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Published byBrianna Annabella Curtis Modified over 7 years ago
The Water Cycle
Water is… The only common substance that exists as a solid, a liquid, and a gas. Present everywhere on Earth. In a continuous state of change and movement.
The Water Cycle Definition: the combination of all of the different movements of water Also known as the hydrologic cycle A flow of matter (water) and energy Called a “closed” system –A material [water] moves from place to place but nothing is gained nor lost.
The Water Cycle The Water Cycle
Major Processes of the Water Cycle Evaporation and Precipitation There is more evaporation than precipitation over the surface of the Earth’s oceans. There is more precipitation than evaporation over the surface of the Earth’s continents.
Evaporation Definition: the change of state of matter from a liquid to a gas. Heat is absorbed. Example: boiling water to steam
Oceans Cover about 75% of the Earth Ocean water is constantly evaporating into the atmosphere (becomes water vapor) When water vapor cools: –Forms clouds at higher altitudes –Forms fog if close to the ground
Precipitation Definition: water that falls to the surface from the atmosphere as rain, snow, hail, or sleet
After the precipitation Water can take different routes: –Evaporate –Ground Water –Soil Moisture –Surface runoff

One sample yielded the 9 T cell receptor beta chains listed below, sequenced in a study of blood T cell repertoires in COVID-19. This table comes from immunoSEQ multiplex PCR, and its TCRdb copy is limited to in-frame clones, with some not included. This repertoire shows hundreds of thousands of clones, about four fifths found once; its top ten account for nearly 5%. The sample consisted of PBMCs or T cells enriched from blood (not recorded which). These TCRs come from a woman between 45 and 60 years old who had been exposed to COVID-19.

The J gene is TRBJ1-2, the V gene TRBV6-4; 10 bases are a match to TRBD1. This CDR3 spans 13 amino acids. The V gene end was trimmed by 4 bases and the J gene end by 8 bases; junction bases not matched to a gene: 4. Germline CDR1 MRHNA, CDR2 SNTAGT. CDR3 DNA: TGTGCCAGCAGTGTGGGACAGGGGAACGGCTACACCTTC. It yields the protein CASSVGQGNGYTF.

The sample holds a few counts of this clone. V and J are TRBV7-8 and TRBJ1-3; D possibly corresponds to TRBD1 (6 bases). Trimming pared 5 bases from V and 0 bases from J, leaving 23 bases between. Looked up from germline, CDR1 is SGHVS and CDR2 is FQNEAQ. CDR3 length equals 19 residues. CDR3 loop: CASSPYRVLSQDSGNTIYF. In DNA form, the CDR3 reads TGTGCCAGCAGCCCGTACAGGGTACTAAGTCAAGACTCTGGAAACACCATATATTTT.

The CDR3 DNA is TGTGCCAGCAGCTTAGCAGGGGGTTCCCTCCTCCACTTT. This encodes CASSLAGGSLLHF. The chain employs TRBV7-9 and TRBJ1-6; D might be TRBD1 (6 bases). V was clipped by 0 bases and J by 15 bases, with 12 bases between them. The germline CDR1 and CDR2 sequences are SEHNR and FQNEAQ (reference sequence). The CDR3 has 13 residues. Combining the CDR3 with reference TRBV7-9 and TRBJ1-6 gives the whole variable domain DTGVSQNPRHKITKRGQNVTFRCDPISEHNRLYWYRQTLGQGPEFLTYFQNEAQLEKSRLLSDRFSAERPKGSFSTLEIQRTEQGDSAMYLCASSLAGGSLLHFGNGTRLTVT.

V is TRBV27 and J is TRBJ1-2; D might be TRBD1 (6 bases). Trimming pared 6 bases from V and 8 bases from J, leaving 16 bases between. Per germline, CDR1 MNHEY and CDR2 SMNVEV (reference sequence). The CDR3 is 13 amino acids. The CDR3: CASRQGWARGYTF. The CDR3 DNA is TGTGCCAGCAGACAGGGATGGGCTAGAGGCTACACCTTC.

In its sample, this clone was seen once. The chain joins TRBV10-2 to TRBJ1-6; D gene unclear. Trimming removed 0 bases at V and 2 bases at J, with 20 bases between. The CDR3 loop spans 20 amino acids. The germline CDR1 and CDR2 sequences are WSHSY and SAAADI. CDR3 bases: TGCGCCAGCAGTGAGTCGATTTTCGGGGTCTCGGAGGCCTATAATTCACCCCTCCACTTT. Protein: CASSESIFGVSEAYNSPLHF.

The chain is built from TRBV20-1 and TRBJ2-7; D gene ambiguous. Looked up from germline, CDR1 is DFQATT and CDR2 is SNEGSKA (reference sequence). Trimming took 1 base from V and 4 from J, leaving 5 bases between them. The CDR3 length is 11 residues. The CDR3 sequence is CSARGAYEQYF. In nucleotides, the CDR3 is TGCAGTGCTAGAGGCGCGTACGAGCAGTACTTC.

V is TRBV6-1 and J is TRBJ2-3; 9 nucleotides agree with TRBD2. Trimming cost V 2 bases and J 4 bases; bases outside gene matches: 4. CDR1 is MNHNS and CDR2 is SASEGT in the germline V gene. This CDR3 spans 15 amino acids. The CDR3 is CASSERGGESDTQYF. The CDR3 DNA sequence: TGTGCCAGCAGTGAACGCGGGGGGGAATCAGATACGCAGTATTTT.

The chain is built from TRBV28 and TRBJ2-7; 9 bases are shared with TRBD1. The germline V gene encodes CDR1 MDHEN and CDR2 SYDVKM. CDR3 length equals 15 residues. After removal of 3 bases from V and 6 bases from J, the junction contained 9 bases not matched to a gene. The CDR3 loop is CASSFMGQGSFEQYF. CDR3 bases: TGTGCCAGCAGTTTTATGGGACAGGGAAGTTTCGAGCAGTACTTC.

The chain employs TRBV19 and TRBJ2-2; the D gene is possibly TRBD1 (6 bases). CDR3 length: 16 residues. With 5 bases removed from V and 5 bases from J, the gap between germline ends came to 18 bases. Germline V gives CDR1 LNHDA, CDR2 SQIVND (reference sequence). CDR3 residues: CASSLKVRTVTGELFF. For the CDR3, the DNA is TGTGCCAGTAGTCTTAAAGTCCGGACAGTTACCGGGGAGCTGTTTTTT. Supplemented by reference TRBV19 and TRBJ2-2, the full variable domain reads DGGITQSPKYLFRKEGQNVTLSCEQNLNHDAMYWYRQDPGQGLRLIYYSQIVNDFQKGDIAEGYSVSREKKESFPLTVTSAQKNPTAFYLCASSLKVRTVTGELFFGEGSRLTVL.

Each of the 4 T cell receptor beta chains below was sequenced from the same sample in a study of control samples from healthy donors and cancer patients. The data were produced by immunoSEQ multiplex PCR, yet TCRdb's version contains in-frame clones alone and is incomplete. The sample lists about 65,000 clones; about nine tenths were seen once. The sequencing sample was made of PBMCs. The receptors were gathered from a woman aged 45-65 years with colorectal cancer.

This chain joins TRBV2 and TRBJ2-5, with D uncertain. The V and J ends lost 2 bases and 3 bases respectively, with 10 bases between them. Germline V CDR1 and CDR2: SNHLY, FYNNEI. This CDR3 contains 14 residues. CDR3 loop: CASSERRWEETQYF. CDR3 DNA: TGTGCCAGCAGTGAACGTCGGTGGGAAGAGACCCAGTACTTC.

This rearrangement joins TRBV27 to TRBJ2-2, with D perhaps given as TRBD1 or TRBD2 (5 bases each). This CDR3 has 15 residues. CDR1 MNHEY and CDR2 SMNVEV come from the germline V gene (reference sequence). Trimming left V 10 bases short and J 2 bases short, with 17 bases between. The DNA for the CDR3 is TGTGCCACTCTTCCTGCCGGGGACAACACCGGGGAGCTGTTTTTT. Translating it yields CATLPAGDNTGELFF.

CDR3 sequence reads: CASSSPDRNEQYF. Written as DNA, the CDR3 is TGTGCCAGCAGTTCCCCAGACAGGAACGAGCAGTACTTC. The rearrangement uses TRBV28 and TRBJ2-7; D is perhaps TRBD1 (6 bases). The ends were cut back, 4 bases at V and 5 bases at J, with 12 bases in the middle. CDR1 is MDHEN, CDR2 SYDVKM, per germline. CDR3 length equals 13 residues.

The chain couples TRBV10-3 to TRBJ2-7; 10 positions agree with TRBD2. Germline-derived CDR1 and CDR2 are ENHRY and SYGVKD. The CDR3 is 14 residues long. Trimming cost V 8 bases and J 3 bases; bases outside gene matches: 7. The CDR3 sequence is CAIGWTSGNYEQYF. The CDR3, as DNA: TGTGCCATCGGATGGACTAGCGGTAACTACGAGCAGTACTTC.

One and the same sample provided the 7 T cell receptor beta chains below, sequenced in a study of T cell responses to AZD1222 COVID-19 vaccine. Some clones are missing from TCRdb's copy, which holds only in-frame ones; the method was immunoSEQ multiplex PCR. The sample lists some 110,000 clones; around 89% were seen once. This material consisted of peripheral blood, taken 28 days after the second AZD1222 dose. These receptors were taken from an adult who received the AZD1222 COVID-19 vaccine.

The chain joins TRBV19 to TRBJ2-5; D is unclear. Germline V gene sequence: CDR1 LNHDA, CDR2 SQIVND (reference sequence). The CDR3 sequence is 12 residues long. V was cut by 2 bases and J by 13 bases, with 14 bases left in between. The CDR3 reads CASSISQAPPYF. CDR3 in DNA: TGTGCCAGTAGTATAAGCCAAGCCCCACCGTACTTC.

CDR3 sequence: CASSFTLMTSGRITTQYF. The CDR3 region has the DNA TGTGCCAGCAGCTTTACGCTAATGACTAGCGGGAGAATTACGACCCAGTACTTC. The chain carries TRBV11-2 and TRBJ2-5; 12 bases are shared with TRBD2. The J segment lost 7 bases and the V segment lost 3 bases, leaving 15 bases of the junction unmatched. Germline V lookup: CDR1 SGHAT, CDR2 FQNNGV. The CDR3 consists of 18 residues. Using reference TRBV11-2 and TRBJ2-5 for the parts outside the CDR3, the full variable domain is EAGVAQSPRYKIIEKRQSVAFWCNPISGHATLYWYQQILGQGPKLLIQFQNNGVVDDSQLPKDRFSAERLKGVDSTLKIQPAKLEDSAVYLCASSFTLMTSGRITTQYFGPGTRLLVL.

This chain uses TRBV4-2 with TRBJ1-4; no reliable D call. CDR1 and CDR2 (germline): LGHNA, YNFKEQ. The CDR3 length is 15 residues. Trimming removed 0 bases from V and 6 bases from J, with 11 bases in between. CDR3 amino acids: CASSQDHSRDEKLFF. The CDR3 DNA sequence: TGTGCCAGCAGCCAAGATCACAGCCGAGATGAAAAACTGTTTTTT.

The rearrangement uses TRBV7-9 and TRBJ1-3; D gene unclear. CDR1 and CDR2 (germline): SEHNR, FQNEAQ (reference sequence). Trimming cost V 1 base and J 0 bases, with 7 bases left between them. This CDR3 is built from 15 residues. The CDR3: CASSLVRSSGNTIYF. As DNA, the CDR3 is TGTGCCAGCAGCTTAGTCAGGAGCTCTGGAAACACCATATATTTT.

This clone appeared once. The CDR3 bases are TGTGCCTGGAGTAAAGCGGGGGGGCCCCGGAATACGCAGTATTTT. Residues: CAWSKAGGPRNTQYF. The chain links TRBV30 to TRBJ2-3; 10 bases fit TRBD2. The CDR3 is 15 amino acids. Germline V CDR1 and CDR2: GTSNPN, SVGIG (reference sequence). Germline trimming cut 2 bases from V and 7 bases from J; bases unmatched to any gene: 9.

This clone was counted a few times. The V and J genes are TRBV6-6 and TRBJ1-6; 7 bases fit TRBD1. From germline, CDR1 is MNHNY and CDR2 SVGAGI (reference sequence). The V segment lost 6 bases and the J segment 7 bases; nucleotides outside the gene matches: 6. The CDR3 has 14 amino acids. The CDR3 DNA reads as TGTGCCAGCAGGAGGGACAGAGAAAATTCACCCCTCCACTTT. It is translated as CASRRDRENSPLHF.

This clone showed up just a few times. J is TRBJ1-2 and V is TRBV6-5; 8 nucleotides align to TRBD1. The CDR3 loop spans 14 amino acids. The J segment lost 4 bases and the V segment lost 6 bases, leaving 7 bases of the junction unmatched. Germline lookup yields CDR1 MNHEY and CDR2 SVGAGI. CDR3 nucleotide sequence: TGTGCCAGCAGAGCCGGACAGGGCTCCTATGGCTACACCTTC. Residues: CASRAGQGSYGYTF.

Evaporation Back into the atmosphere The higher the temperature, the faster evaporation occurs.
Ground Water Water soaks into the ground until it reaches a zone where all of the pores are filled with water. Example: underground streams, aquifers
Soil Moisture Water that remains in the surface layer of soil the roots of plants absorb this water. –Travels up through the stems and branches of the plant into the leaves and is released into the atmosphere as vapor in a process called transpiration.
Surface Runoff Water that flows downhill into streams and rivers Eventually empties into the ocean
What makes the ocean salty? Water flows from the surface of the continents into the oceans This water carries sediment particles and dissolved minerals into the ocean. When ocean water evaporates, it leaves the sediments behind. Over time, the ocean becomes more and more salty.
Reservoir vs. Flux Reservoir – a place in the Earth system that holds water. –Ex. Oceans, Atmosphere, Clouds, etc Flux – the movement of water from one reservoir to another.
Energy is required to make water flow from one reservoir to another. On average, the total amount of water in all reservoirs combined is nearly the same. The amount of water stored in any one reservoir varies over time.
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